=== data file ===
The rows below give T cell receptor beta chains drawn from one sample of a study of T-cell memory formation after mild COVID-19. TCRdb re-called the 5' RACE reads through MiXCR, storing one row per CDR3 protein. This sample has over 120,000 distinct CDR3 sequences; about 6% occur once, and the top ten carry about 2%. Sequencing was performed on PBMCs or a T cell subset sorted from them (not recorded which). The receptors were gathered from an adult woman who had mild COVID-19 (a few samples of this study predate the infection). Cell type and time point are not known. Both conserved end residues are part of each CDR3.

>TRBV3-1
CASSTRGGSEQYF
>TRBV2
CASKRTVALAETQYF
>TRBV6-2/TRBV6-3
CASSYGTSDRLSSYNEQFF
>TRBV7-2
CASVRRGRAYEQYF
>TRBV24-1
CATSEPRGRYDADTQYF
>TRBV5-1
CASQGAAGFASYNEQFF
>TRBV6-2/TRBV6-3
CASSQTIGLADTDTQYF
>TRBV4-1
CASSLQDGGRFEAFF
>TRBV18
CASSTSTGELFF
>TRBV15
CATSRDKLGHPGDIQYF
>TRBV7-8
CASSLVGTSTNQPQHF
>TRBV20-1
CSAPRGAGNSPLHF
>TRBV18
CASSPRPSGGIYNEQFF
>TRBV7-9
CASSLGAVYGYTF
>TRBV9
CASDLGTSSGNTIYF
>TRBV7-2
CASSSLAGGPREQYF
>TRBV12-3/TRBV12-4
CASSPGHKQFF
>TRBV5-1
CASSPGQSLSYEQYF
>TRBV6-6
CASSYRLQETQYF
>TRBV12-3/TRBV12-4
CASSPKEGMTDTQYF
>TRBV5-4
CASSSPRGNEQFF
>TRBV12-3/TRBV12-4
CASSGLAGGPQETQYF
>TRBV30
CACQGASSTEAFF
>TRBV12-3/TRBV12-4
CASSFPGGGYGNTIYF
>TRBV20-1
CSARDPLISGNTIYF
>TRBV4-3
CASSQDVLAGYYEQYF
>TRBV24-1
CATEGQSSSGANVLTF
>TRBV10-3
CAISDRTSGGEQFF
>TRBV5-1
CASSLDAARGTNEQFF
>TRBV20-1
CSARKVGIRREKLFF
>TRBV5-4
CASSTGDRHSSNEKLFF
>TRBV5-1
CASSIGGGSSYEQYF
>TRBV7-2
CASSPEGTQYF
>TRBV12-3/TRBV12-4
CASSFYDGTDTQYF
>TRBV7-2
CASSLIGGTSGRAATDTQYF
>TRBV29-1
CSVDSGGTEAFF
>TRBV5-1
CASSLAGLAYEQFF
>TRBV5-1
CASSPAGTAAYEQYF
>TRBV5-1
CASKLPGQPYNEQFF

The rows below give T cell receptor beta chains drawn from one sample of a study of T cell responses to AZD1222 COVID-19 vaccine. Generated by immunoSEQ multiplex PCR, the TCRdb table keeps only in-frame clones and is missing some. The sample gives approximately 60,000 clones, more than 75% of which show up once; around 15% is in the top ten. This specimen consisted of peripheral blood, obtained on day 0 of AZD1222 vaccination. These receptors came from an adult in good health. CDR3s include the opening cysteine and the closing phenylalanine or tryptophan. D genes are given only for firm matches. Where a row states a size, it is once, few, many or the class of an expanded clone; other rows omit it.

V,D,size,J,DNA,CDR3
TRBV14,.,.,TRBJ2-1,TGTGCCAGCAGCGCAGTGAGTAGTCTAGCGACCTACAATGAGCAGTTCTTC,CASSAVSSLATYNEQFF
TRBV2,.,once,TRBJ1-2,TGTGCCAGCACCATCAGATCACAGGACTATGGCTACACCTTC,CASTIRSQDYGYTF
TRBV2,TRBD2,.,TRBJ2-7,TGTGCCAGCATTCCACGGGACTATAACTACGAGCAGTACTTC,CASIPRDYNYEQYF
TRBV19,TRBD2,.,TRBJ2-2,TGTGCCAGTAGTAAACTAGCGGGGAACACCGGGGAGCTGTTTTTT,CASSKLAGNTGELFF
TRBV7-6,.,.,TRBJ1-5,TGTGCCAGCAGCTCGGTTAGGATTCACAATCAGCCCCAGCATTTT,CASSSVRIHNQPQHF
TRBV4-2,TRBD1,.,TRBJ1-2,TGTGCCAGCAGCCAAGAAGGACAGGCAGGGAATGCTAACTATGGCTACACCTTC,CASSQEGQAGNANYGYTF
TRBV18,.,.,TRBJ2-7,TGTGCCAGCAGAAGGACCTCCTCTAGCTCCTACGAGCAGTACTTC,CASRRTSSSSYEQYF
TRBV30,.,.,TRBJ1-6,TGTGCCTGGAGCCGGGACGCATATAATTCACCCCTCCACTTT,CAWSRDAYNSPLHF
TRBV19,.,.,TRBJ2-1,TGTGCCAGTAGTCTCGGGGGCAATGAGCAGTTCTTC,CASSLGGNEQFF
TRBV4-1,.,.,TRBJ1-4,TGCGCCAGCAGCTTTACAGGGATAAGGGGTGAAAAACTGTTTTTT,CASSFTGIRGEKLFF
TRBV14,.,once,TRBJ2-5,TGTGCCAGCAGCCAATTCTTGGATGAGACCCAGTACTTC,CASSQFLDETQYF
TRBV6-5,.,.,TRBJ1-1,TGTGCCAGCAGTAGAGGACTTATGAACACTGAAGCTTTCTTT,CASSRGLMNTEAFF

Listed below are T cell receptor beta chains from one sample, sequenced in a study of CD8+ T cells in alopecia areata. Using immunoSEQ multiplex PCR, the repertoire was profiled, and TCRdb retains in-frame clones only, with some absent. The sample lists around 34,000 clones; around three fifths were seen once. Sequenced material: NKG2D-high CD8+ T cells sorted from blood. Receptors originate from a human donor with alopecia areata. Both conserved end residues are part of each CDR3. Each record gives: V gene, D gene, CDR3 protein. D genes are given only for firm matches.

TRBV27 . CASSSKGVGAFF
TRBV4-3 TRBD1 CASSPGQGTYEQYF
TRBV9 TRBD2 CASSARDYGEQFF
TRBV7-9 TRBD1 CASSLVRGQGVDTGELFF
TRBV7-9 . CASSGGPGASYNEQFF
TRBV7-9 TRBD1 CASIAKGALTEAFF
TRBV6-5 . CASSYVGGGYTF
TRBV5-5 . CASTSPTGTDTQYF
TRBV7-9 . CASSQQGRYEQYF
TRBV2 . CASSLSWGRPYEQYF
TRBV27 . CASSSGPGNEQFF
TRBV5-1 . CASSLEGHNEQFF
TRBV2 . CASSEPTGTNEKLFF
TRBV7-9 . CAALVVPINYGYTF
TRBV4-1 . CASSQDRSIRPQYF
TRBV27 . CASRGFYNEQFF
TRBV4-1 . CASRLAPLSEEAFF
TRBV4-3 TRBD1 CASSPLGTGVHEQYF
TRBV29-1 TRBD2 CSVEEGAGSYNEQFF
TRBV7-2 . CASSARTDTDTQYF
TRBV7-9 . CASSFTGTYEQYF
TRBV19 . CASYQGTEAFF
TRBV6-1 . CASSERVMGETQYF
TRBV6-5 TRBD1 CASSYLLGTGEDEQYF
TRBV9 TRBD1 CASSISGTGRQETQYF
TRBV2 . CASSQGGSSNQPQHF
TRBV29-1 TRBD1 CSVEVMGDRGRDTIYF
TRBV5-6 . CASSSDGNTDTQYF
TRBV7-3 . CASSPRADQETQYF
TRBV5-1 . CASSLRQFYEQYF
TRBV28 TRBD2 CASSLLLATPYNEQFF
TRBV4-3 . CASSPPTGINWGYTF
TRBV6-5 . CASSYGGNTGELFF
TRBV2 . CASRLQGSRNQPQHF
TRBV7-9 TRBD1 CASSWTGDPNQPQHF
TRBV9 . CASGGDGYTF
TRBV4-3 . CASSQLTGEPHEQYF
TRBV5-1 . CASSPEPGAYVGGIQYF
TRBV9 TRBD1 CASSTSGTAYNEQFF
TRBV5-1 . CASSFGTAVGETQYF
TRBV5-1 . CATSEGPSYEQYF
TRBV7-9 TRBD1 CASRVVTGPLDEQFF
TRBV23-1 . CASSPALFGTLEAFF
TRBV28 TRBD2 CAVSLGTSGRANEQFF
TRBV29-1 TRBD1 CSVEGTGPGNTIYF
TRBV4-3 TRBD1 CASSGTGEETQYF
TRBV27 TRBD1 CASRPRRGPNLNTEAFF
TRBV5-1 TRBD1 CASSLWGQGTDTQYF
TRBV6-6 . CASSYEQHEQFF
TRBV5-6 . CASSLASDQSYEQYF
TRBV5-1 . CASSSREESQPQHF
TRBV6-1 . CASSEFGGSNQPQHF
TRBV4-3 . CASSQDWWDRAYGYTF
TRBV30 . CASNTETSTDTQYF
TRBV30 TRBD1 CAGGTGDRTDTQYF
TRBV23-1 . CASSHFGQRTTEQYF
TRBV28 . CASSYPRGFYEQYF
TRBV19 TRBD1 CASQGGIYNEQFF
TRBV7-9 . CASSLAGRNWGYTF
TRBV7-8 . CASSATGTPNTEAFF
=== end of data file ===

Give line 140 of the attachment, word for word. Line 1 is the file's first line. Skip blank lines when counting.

TRBV4-3 TRBD1 CASSGTGEETQYF